'People Could Die'

Local officials on Friday said that CL&P would be held responsible if anyone dies because emergency crews couldn't reach them in areas where power lines are still down and electricity is still out.

"It's on their heads,'' said South Windsor Fire Chief Philip Crombie Jr.

The South Windsor Fire Department issued a terse press release, saying people "could die" if CL&P doesn't make wires safe.

The town cleared all roads of trees earlier this week, the release states. But "as of [Friday], dozens of homes remain inaccessible to fire apparatus because CL&P has failed to deploy crews to work with the town."

In Bloomfield, Gamble said a half-dozen or more senior housing complexes remain without heat.

"If any of those seniors die of hypothermia, it's on that CEO's head," she said.

From Simsbury to Union, town officials complained loudly that utility crews were slow in responding as the National Guard was called in to help crews with major tree damage in the hard-hit Farmington Valley.

The complaints from mayors and first selectmen came on the same day that President Barack Obama declared a disaster in Connecticut that will allow cities, towns and Indian tribes to receive 75 percent federal funding for their expenses related to the storm.

After an initial snag, Connecticut will now be eligible for funding for debris removal, as well as overtime, fuel and equipment in all eight counties around the state. The state had originally been designated for a lower level of funding, but that changed on Friday.

"I appreciate President Obama granting this designation," Malloy said. "But while this is good news for the state, and our cities and towns, there is much more work to be done. This really is the beginning of our state's recovery from this devastating October storm, and even after power is fully restored, we'll have weeks — and even months — of recovery on an individual and state, city and town basis."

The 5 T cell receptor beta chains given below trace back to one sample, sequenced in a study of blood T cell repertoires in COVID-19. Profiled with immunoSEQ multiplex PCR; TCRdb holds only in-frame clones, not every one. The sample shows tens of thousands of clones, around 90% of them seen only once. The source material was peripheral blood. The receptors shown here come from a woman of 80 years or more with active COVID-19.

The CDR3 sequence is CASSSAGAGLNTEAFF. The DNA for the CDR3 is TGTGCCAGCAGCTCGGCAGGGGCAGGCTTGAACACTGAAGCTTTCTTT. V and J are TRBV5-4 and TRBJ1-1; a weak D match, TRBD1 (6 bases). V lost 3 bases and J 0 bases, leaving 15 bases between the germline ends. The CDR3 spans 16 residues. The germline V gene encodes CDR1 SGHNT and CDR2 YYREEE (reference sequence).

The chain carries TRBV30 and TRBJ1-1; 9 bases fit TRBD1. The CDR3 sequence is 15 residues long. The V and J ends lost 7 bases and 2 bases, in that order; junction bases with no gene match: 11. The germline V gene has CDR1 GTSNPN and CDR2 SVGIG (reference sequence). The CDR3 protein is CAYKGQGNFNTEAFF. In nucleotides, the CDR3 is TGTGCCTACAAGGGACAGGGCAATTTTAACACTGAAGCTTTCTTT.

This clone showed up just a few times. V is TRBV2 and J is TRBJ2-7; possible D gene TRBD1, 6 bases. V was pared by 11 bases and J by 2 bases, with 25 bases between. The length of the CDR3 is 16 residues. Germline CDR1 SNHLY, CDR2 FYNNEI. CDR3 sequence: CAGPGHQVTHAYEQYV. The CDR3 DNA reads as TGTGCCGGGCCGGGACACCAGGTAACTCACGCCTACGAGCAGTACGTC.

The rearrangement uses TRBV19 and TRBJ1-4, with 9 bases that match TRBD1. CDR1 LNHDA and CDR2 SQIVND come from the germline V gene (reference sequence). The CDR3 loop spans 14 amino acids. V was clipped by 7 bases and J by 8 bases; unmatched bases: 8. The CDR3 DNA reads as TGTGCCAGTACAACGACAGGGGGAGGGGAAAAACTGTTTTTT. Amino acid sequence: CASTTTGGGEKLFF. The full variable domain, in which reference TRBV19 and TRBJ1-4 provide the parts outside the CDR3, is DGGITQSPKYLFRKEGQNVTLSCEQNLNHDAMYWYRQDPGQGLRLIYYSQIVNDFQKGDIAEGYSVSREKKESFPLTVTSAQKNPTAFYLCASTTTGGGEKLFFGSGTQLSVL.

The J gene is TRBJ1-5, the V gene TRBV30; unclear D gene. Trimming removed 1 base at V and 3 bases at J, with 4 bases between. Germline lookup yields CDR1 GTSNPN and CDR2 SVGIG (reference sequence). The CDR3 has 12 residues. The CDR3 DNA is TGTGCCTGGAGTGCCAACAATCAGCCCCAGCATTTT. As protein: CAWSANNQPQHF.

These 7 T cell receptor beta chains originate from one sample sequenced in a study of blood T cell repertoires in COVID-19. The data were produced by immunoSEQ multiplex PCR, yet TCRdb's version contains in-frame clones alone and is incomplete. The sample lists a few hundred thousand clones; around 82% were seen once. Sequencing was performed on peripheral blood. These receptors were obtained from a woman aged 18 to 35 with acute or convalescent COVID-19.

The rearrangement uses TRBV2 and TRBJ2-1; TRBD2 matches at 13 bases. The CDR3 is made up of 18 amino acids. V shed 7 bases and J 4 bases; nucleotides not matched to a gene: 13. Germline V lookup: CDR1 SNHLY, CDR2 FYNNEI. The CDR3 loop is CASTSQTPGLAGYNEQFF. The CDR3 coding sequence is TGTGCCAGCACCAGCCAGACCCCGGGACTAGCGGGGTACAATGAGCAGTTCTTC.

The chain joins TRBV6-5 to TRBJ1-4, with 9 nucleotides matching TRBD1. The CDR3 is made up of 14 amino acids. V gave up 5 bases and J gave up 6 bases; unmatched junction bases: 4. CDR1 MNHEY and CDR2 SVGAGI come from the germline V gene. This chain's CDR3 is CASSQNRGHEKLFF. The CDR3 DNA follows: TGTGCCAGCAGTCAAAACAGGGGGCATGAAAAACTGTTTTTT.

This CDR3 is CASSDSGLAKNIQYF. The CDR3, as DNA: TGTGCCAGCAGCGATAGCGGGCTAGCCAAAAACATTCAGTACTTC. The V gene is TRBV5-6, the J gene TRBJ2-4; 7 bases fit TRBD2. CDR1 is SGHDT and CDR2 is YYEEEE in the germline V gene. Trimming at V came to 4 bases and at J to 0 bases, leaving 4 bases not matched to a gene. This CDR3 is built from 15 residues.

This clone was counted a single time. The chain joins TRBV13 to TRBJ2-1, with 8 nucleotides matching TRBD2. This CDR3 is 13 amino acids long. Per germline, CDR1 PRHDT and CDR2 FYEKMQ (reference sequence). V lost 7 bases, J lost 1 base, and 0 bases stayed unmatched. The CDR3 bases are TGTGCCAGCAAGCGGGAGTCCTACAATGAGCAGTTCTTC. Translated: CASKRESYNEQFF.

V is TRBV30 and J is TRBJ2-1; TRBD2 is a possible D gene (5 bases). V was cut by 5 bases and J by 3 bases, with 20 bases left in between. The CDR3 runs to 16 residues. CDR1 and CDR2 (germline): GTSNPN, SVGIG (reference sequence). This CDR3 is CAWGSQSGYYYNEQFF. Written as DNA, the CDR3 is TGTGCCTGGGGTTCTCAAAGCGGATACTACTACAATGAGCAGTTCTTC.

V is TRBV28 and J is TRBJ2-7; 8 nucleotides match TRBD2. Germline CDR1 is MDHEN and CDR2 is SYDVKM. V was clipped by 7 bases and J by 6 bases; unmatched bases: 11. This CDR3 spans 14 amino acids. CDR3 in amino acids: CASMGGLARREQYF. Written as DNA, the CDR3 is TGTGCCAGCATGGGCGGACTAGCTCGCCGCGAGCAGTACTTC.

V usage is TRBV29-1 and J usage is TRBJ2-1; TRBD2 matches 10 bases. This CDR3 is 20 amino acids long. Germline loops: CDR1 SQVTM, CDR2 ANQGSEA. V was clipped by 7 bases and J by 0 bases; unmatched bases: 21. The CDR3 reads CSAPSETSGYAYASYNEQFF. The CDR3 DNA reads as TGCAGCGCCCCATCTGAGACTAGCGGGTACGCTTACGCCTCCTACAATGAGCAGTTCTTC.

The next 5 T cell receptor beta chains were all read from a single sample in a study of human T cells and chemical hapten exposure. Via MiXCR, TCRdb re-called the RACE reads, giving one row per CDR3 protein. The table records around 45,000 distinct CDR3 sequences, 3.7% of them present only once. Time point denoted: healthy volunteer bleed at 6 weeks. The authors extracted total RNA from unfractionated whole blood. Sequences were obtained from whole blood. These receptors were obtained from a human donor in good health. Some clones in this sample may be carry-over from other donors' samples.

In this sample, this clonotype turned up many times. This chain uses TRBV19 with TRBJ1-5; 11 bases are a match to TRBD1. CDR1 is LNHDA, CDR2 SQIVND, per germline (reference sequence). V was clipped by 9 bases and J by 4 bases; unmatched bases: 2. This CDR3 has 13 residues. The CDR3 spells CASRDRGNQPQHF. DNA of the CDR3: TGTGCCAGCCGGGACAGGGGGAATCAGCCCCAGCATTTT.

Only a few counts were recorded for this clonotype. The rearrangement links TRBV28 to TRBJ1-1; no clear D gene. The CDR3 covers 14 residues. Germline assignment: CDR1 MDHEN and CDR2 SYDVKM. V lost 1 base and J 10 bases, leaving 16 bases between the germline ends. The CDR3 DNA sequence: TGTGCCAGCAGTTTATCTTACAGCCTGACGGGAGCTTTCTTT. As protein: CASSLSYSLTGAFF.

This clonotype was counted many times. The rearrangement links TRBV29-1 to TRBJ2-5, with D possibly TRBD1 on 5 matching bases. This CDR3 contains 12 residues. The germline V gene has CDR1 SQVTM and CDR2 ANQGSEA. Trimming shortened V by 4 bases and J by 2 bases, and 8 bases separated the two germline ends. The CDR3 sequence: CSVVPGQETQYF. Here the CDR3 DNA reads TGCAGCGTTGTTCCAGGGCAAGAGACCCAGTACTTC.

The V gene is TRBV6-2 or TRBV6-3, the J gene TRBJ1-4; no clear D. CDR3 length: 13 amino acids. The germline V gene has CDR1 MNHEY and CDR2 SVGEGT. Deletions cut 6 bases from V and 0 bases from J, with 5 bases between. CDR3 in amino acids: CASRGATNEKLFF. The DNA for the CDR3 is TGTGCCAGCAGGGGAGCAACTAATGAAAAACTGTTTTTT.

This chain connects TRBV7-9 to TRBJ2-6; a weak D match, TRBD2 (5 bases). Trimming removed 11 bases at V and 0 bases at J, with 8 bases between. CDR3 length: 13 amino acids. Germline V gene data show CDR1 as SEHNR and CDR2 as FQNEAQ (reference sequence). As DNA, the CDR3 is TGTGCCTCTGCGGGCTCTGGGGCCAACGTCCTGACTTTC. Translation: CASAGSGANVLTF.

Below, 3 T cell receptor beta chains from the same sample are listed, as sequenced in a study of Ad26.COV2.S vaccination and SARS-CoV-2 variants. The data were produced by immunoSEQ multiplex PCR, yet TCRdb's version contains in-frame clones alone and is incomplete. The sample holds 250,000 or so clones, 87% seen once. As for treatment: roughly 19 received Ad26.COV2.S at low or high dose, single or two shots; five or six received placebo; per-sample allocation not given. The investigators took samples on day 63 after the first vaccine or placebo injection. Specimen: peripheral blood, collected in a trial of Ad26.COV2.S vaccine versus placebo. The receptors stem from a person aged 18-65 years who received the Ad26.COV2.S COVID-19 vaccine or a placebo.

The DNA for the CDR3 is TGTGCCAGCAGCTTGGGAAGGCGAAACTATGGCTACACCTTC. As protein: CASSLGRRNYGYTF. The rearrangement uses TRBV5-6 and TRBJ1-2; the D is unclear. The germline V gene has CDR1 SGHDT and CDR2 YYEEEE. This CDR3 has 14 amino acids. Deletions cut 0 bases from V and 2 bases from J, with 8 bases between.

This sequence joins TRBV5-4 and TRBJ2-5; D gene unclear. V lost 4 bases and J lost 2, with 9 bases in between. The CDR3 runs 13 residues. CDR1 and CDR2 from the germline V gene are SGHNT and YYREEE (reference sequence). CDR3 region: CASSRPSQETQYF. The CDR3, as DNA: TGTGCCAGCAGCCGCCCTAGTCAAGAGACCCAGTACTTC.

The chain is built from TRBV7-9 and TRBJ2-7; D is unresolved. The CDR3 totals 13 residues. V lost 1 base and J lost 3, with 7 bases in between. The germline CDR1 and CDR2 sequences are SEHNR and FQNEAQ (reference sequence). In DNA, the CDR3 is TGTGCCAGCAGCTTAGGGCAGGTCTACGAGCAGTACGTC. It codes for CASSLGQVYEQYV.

The storm has become one of the worst in Connecticut history with widespread power outages for a week and at least eight deaths. By Friday night, 322 people had been poisoned by carbon monoxide by operating gasoline-powered generators or charcoal grills inside or too close to their homes. Overall, emergency supplies had been delivered by the National Guard to 82 towns, and 80 shelters were open Friday night as the temperatures dropped sharply.

As the pace of restorations picked up, though, communities including New Britain, Newington and Manchester began closing shelters or relocating them from schools to senior centers. That would let custodians prepare the schools to possibly reopen Monday; most communities in CL&P's service area said they couldn't imagine holding classes this past week because so many wires were still down on roads or along sidewalks.

Mayors and first selectmen in the hard-hit Farmington Valley towns had a special meeting Friday to receive a detailed plan from CL&P, where the company maintained its longstanding pledge of restoring 99 percent of customers by midnight Sunday.

But many officials are skeptical of that schedule.

"We don't think that's possible,'' Simsbury First Selectman Mary Glassman said Friday. "We've seen the devastation. We've seen the trees. We've seen the lines.''

Simsbury public schools and the nearby St. Mary's School on Route 10 have already been closed for the entire week, and now they will be closed on Monday, too.

"We don't think the bus routes are safe,'' said Glassman, adding that Simsbury High School has become a major shelter that houses 1,500 residents. With the temperatures dropping Friday, the situation was not getting better.

The school schedule is fluid, but as of Friday night, the Simsbury schools were scheduled to be reopened on Tuesday — Election Day. Ballots are traditionally cast in multiple schools around town, but the election has been consolidated to one location at the Henry James Memorial School in the center of town.

In the small town of Union along the Massachusetts border, First Selectman Andy Goodhall expressed his outrage Friday in an email that was sent to two Republican legislators in his district. He said that Union, with among the highest outages in the state, was supposed to receive additional crews that had been promised — and did not arrive.